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ICYMI: Searching for a Lost Submarine, Computer Controlled Brain Implants

Scientists are working to expand the genetic code.
Duncan Hull
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flickr.com
  • Scientists aid search for lost submarine: Argentina lost contact with one of its military submarines in mid-November, and there’s been an international effort to locate it. The Woods Hole-based research ship Atlantis is involved, and so is an international group that typically monitors nuclear test activity. It's not the first time either group has been called on to help find a lost submarine or downed airliner.
  • Smart implants could help treat mental health disorders: Researchers funded by DARPA are working to develop brain implants that can deliver electrical pulses to alter or rectify brain activity. Deep brain stimulation, as it's known, isn't a new idea. The hope is that smarter devices could improve the success rate of electrical treatments by monitoring brain activity and only providing stimulation when needed.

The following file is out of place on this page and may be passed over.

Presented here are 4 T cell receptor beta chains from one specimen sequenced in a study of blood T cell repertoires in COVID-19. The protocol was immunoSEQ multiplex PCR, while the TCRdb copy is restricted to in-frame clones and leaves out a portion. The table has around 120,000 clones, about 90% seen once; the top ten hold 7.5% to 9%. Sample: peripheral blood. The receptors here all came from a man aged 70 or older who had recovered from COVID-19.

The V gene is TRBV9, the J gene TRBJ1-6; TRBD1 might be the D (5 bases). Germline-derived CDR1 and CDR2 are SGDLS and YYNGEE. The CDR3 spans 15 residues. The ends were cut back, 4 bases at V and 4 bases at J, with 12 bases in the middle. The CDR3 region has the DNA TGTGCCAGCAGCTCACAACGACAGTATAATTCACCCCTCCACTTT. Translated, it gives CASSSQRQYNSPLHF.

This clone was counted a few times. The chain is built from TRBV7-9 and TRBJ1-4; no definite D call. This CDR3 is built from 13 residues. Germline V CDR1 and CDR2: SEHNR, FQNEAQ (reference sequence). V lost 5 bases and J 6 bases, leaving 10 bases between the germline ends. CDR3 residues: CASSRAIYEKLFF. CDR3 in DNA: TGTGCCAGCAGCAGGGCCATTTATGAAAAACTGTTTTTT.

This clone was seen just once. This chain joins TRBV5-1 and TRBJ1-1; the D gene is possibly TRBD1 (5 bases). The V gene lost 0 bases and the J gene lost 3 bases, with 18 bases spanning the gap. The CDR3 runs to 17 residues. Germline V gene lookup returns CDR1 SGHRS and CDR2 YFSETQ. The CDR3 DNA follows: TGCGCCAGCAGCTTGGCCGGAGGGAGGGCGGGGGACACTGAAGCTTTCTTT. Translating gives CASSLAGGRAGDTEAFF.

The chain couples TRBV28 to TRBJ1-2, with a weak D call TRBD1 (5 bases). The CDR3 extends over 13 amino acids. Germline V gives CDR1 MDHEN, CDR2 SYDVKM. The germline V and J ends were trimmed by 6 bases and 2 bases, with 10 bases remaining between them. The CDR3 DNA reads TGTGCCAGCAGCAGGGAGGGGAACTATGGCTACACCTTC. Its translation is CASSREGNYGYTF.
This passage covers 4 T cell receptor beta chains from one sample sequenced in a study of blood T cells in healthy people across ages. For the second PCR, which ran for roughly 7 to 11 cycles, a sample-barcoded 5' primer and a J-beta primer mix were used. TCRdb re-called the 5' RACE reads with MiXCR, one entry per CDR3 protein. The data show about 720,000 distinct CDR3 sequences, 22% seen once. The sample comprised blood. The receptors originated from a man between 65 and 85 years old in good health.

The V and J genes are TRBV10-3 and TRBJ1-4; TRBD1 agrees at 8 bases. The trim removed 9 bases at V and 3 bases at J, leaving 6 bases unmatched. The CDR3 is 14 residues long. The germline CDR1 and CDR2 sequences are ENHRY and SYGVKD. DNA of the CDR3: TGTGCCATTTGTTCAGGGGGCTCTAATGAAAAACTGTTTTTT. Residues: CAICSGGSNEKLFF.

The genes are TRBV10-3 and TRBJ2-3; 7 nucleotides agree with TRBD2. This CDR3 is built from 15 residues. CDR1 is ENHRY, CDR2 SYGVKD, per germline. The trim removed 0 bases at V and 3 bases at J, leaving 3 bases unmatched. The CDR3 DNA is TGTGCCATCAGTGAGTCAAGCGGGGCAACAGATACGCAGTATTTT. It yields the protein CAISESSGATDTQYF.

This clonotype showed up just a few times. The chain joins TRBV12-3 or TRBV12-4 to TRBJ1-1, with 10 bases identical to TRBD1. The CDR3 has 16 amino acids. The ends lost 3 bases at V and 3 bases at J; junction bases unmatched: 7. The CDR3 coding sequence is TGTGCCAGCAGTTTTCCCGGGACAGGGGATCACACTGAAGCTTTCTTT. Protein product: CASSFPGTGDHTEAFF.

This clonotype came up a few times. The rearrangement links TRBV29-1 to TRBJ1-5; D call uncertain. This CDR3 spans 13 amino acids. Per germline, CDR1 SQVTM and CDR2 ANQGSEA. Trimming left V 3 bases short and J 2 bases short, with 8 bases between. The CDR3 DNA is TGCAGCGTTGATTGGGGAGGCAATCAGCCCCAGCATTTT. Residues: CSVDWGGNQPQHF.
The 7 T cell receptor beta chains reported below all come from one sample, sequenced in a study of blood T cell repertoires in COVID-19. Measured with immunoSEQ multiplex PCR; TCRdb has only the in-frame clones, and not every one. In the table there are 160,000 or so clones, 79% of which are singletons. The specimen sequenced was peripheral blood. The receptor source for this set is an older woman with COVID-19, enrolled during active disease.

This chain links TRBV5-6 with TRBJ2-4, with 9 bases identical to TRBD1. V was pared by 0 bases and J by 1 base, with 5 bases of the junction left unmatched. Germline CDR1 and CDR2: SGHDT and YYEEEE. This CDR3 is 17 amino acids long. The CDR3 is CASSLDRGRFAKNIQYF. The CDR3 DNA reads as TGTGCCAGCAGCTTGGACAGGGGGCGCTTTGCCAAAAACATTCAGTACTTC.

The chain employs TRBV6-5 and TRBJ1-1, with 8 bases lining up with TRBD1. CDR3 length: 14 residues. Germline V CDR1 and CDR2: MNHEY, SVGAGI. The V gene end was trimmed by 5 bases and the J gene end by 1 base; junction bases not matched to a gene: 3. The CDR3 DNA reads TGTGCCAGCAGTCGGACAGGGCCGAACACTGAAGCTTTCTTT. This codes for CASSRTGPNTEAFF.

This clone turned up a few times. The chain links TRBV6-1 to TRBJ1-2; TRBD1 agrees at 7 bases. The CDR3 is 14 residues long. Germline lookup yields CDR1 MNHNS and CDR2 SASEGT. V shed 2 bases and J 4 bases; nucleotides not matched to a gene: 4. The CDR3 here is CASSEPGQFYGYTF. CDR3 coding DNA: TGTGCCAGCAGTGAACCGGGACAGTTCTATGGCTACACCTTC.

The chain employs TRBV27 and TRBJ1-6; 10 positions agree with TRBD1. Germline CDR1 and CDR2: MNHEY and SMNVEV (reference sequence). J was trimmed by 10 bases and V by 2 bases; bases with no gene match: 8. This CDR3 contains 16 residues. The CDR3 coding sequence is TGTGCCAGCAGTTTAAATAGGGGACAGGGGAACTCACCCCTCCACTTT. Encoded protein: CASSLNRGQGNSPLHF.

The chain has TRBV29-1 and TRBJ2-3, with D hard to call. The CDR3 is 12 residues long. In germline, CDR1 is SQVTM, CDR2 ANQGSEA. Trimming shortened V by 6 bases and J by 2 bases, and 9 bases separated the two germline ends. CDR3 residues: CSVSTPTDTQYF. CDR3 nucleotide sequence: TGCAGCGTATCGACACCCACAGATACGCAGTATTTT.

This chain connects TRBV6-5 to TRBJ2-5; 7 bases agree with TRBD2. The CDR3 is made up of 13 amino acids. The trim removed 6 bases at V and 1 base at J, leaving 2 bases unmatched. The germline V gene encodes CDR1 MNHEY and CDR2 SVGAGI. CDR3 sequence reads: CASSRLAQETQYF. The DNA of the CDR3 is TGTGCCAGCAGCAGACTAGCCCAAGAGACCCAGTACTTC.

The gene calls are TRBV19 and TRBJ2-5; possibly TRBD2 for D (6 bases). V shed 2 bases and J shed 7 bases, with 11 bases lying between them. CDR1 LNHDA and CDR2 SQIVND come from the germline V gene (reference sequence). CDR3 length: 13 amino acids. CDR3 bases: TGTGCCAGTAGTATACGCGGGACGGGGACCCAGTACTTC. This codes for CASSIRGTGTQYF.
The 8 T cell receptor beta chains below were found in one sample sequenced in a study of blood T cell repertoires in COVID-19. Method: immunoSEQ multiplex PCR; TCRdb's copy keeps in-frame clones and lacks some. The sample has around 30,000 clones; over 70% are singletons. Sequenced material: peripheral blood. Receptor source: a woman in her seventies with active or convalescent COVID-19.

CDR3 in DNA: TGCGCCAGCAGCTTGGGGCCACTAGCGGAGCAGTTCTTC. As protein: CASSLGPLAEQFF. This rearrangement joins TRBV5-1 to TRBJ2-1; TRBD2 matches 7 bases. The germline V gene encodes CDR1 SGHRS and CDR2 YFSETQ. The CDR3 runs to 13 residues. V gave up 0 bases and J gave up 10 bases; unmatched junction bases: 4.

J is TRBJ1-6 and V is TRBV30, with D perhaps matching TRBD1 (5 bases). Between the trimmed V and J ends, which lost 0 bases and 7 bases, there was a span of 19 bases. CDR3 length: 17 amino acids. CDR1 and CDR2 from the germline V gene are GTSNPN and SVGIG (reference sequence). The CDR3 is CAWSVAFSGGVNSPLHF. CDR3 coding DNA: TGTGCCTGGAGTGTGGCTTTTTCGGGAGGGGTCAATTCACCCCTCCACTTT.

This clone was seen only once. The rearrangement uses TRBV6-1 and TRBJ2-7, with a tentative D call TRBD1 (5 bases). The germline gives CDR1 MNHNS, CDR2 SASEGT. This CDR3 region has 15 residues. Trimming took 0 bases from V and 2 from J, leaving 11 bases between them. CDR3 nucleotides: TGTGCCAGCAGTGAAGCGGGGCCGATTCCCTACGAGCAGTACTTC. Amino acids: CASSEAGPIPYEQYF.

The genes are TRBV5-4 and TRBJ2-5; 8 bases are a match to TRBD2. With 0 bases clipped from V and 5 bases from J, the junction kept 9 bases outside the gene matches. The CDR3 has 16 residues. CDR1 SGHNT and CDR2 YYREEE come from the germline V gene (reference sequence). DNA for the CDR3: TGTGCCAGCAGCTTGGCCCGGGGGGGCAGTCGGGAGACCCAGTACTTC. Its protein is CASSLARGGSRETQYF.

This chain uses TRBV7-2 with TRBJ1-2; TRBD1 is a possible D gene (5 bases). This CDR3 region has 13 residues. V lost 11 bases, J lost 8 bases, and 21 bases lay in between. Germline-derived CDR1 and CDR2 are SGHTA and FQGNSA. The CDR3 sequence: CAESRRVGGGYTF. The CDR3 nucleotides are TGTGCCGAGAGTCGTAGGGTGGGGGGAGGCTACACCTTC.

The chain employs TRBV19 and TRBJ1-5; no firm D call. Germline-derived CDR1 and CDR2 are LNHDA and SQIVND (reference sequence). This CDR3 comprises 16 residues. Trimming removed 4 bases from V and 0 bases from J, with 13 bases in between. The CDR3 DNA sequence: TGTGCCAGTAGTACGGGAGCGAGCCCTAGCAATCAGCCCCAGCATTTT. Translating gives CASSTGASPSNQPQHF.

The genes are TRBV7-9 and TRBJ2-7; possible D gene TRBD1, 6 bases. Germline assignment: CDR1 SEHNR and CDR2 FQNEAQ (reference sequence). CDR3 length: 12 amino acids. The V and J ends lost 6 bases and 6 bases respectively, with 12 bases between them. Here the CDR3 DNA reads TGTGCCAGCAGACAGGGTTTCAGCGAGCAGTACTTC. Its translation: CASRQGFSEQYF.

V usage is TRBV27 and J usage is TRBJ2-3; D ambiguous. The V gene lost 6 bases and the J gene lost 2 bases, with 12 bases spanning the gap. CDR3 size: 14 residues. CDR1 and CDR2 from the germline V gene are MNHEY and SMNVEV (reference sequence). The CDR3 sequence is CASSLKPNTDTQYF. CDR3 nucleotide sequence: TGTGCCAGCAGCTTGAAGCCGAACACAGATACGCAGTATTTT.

• Researchers expanding the genetic code: All DNA we've ever encountered is made up of just four chemical bases, or building blocks, known by their initials - A, T, C, and G. All proteins have to be encoded using three-letter combinations. Researchers are hoping to expand the realm of possibilities by adding additional, synthetic DNA bases. They've already grown E. coli bacteria containing two newly invented bases, X and Y.
  • Scientists in Zimbabwe optimistic about political change: Researchers in Zimbabwe are hopeful that the departure of former president Robert Mugabe could bring a restoration of government funding and international collaborations, plus the return of colleagues who fled the previous regime.
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Elsa Partan is a producer for Living Lab Radio. She first came to the station in 2002 as an intern and fell in love with radio. She is a graduate of Bryn Mawr College and the Columbia University Graduate School of Journalism. From 2006 to 2009, she covered the state of Wyoming for the NPR member station Wyoming Public Media in Laramie. She was a newspaper reporter at The Mashpee Enterprise from 2010 to 2013. She lives in Falmouth with her husband and two daughters.